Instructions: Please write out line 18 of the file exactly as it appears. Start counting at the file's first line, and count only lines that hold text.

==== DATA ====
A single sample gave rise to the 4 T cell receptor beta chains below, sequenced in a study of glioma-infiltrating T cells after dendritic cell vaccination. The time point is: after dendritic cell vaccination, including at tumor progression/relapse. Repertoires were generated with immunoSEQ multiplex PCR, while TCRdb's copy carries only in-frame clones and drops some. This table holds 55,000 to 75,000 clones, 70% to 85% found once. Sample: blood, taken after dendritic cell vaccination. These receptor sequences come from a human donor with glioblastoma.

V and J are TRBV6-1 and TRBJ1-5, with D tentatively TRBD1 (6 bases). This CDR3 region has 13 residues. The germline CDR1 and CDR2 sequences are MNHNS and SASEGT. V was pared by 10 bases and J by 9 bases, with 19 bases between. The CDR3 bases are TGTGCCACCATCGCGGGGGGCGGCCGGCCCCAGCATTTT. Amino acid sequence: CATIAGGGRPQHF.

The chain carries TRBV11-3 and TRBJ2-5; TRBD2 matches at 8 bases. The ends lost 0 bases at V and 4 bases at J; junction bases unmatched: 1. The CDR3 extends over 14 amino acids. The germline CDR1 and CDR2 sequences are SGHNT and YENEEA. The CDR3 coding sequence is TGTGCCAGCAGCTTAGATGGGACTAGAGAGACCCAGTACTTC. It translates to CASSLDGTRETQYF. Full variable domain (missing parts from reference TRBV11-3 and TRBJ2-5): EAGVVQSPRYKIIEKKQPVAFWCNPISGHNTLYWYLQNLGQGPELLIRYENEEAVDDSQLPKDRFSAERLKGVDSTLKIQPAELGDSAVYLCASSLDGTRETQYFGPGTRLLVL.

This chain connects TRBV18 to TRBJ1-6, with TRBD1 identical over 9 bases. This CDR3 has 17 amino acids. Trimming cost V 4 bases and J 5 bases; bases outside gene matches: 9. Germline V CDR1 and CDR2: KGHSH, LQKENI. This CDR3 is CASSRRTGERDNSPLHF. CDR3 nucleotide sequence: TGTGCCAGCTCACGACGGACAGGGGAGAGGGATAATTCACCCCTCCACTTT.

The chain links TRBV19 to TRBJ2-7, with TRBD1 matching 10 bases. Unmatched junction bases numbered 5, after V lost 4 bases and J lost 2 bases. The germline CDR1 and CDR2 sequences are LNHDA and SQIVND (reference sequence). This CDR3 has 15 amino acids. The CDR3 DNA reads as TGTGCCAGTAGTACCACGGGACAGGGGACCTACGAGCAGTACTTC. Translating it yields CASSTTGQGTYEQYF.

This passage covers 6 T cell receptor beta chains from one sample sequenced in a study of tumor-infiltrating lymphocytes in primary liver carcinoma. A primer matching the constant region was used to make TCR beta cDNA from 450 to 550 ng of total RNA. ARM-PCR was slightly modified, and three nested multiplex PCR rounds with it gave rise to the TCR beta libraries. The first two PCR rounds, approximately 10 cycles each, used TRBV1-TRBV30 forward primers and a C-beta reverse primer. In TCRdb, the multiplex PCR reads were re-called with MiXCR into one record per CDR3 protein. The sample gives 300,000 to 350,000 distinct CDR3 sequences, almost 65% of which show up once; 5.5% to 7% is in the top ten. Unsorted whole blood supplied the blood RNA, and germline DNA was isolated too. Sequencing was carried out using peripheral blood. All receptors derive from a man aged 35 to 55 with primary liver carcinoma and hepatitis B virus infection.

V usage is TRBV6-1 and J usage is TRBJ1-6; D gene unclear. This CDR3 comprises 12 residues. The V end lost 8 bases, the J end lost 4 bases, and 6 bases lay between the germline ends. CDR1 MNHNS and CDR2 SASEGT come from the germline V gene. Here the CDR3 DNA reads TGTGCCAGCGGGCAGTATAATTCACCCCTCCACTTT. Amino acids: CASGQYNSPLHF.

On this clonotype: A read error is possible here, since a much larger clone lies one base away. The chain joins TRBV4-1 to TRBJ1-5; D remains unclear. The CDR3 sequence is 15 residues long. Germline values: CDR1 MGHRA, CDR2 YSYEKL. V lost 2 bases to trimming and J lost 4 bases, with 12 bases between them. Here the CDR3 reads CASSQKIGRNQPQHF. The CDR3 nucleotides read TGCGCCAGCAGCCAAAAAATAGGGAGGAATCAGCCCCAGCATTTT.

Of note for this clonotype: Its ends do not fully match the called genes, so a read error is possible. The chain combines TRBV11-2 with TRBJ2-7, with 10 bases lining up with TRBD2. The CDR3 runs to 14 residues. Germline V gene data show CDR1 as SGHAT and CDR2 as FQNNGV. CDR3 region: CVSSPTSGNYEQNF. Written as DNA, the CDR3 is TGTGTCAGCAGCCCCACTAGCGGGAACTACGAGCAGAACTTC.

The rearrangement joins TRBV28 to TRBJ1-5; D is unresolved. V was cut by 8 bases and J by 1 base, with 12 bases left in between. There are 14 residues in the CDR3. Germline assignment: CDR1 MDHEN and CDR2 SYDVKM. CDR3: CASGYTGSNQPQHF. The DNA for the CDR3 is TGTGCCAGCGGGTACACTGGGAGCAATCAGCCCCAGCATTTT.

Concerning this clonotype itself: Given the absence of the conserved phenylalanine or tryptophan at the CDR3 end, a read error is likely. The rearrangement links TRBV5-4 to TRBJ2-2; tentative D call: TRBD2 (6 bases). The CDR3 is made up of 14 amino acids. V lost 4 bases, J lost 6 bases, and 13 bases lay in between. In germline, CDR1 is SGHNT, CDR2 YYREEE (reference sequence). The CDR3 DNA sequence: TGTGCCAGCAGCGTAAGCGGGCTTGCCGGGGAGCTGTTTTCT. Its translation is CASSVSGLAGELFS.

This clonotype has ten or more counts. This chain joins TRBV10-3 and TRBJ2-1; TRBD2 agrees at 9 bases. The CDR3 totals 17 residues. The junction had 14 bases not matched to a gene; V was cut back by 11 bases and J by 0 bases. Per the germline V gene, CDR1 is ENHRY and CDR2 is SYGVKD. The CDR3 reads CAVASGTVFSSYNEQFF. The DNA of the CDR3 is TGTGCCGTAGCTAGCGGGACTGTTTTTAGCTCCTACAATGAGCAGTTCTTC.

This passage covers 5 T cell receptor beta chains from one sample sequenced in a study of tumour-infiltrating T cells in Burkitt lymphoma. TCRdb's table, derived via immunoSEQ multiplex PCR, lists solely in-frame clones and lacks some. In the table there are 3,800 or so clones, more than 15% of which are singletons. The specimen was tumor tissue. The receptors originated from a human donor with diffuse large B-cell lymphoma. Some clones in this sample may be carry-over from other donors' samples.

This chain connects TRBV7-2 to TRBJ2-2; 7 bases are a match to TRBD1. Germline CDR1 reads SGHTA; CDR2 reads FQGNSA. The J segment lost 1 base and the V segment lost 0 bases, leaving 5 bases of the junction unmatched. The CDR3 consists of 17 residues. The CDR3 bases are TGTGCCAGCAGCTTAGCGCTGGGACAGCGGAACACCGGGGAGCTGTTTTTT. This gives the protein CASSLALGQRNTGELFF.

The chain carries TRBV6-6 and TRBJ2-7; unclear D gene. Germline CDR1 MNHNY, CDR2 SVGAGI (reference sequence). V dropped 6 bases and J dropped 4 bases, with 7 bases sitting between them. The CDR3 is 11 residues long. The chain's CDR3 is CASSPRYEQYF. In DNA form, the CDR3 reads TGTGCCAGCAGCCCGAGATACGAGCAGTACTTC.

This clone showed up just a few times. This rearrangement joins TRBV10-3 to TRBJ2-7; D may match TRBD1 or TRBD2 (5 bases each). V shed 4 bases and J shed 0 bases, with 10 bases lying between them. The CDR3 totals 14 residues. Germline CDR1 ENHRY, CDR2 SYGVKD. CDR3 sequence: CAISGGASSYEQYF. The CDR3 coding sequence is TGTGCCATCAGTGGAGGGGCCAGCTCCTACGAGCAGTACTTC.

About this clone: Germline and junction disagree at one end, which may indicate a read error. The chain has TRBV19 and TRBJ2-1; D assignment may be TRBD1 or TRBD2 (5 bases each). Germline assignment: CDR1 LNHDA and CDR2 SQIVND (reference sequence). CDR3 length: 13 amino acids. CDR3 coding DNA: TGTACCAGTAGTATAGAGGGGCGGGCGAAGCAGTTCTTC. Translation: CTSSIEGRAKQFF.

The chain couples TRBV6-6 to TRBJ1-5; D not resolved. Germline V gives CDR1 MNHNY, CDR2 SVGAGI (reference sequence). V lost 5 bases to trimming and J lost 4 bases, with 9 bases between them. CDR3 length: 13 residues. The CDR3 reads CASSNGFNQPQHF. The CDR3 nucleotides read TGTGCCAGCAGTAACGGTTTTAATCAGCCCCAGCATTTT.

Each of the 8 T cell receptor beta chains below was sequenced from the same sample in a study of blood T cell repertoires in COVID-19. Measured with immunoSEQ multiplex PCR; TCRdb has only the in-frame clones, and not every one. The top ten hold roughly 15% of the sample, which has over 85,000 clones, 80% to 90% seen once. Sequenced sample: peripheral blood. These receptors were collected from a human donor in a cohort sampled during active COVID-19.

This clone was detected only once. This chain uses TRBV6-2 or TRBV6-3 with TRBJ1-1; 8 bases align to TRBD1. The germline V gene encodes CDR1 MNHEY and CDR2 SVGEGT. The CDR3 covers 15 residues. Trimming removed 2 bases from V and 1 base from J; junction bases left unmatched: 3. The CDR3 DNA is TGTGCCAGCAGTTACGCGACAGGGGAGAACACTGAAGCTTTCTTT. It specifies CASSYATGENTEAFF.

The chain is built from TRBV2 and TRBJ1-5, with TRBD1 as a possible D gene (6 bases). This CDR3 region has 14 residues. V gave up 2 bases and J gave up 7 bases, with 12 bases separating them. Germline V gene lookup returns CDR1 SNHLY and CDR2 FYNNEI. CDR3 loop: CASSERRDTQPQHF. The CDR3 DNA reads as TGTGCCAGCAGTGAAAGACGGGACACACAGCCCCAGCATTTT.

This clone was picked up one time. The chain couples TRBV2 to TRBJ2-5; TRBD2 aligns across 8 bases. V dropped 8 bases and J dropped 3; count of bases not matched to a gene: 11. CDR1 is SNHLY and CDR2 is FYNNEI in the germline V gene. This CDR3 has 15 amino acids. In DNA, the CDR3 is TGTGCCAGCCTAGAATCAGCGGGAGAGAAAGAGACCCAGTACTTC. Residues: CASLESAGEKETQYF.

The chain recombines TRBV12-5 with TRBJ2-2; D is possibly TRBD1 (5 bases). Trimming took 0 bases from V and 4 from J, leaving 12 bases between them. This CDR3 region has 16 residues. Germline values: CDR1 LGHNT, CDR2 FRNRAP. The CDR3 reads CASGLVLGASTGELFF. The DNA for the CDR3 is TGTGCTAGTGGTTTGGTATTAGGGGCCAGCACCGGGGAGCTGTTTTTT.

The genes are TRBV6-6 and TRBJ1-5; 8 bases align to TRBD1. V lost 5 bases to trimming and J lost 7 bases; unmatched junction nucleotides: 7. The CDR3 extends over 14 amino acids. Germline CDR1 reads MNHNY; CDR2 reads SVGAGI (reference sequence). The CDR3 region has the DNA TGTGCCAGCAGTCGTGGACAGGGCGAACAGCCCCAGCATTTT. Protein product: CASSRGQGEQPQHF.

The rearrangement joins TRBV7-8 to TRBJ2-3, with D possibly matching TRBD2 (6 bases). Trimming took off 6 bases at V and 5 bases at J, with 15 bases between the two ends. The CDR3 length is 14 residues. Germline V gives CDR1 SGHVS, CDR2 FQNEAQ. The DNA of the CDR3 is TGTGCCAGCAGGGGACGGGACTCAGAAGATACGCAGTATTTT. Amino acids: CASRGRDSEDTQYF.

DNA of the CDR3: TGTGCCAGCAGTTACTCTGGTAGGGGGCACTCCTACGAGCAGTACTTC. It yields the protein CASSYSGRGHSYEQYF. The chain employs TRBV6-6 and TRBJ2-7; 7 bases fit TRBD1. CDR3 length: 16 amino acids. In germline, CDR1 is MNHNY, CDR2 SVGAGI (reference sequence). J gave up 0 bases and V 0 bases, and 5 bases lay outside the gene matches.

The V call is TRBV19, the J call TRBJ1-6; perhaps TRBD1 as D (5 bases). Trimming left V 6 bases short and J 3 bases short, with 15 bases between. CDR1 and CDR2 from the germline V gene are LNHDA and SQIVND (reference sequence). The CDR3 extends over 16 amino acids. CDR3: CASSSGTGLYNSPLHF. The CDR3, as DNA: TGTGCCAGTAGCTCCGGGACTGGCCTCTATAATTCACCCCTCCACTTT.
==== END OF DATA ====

The chain couples TRBV6-6 to TRBJ1-5; D not resolved. Germline V gives CDR1 MNHNY, CDR2 SVGAGI (reference sequence). V lost 5 bases to trimming and J lost 4 bases, with 9 bases between them. CDR3 length: 13 residues. The CDR3 reads CASSNGFNQPQHF. The CDR3 nucleotides read TGTGCCAGCAGTAACGGTTTTAATCAGCCCCAGCATTTT.